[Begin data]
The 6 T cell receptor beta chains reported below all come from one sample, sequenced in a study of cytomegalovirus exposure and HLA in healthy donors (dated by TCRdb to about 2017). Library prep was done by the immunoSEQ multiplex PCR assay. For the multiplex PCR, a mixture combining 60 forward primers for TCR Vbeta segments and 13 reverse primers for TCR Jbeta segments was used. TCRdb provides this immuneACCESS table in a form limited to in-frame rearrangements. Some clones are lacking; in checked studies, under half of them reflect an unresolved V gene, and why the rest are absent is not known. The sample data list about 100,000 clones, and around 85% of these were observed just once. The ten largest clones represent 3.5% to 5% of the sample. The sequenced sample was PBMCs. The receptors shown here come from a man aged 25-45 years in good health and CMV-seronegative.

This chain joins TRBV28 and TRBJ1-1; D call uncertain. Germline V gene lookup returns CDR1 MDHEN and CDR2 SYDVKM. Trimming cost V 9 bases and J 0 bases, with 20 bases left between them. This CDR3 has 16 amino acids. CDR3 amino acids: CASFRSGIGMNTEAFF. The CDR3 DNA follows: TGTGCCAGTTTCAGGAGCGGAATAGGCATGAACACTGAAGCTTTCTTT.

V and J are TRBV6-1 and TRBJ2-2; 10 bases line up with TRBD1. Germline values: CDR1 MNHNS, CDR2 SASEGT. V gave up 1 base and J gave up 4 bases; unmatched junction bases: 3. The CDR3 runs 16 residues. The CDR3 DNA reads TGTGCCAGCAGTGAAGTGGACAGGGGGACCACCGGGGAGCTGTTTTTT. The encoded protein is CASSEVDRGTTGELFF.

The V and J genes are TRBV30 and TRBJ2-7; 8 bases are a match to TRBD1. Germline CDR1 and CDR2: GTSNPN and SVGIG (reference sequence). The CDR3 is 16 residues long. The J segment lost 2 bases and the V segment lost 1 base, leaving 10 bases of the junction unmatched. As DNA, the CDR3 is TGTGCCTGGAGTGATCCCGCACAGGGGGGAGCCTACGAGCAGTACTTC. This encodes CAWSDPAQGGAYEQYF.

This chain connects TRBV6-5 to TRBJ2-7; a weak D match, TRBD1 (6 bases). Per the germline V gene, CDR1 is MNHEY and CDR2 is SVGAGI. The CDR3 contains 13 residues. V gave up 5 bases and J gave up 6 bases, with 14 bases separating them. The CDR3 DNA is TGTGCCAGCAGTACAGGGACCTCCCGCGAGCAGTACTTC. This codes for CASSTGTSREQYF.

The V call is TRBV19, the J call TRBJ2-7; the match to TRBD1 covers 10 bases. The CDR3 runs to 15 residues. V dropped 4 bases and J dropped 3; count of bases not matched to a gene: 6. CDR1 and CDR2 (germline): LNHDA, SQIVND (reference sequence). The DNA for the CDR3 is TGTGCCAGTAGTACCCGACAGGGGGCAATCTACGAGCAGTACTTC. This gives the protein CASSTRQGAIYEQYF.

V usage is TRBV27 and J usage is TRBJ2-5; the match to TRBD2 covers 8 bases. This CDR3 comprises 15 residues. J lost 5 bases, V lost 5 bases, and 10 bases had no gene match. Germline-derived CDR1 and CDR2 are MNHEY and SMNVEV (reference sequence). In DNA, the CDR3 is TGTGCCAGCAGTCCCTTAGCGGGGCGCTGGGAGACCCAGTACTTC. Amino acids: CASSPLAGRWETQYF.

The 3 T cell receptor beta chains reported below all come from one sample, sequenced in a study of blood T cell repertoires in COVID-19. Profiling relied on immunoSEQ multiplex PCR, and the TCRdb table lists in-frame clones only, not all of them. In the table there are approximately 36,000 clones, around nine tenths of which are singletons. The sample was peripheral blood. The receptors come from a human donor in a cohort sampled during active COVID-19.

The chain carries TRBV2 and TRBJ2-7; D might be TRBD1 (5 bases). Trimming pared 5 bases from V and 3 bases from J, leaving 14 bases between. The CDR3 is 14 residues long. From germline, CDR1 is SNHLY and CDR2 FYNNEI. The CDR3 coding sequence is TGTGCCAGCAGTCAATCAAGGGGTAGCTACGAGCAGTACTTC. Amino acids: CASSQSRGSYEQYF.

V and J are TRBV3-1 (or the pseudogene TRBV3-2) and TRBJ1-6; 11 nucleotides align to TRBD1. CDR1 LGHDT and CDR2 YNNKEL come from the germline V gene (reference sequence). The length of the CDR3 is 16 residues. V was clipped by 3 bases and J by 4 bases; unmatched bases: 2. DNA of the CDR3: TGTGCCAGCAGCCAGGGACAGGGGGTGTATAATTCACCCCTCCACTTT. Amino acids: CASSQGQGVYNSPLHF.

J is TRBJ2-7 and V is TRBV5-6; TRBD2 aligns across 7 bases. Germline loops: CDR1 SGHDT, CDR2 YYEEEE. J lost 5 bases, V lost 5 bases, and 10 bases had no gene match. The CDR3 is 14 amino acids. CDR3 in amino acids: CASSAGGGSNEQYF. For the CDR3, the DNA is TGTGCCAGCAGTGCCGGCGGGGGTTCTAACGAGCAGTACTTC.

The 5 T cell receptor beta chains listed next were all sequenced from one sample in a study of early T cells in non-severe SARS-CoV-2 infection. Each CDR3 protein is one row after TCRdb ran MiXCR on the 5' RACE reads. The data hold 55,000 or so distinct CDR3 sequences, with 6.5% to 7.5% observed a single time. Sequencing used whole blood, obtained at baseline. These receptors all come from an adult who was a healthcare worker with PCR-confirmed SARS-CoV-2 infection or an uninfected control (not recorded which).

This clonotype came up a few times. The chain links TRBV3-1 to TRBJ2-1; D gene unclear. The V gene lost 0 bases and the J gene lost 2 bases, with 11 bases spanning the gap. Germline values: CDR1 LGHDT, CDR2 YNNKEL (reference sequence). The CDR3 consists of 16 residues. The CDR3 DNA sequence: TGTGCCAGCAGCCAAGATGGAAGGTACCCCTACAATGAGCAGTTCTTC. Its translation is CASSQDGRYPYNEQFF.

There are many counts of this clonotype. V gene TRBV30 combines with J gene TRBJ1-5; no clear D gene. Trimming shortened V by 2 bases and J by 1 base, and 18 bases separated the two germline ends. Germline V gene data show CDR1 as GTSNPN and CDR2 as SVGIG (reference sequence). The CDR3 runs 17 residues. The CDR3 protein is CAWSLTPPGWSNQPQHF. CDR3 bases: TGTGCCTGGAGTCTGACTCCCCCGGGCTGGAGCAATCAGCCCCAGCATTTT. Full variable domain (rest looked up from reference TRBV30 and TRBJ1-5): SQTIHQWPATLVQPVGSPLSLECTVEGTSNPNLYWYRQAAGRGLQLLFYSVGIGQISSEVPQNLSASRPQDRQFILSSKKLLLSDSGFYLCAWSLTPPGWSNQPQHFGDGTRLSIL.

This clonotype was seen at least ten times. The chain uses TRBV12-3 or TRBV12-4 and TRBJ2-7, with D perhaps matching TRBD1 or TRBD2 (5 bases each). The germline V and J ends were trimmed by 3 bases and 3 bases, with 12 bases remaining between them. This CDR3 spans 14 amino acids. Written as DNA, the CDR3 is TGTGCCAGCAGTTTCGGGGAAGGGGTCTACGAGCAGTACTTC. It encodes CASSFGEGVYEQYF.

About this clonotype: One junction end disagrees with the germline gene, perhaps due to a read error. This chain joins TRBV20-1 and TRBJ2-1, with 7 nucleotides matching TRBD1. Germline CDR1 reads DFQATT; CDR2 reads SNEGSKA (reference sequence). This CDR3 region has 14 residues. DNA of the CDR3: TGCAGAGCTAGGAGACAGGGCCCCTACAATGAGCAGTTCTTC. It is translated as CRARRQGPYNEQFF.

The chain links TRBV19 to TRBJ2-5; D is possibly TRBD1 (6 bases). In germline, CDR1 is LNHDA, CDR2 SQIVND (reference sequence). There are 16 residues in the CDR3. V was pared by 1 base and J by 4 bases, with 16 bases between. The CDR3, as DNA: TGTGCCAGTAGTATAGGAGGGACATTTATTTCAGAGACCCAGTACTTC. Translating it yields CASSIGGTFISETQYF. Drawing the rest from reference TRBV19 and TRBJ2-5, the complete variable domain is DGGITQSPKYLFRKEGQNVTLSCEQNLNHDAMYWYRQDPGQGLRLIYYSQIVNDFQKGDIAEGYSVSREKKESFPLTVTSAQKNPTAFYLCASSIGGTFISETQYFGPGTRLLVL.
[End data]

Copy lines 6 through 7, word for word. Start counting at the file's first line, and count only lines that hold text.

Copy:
The V call is TRBV19, the J call TRBJ2-7; the match to TRBD1 covers 10 bases. The CDR3 runs to 15 residues. V dropped 4 bases and J dropped 3; count of bases not matched to a gene: 6. CDR1 and CDR2 (germline): LNHDA, SQIVND (reference sequence). The DNA for the CDR3 is TGTGCCAGTAGTACCCGACAGGGGGCAATCTACGAGCAGTACTTC. This gives the protein CASSTRQGAIYEQYF.

V usage is TRBV27 and J usage is TRBJ2-5; the match to TRBD2 covers 8 bases. This CDR3 comprises 15 residues. J lost 5 bases, V lost 5 bases, and 10 bases had no gene match. Germline-derived CDR1 and CDR2 are MNHEY and SMNVEV (reference sequence). In DNA, the CDR3 is TGTGCCAGCAGTCCCTTAGCGGGGCGCTGGGAGACCCAGTACTTC. Amino acids: CASSPLAGRWETQYF.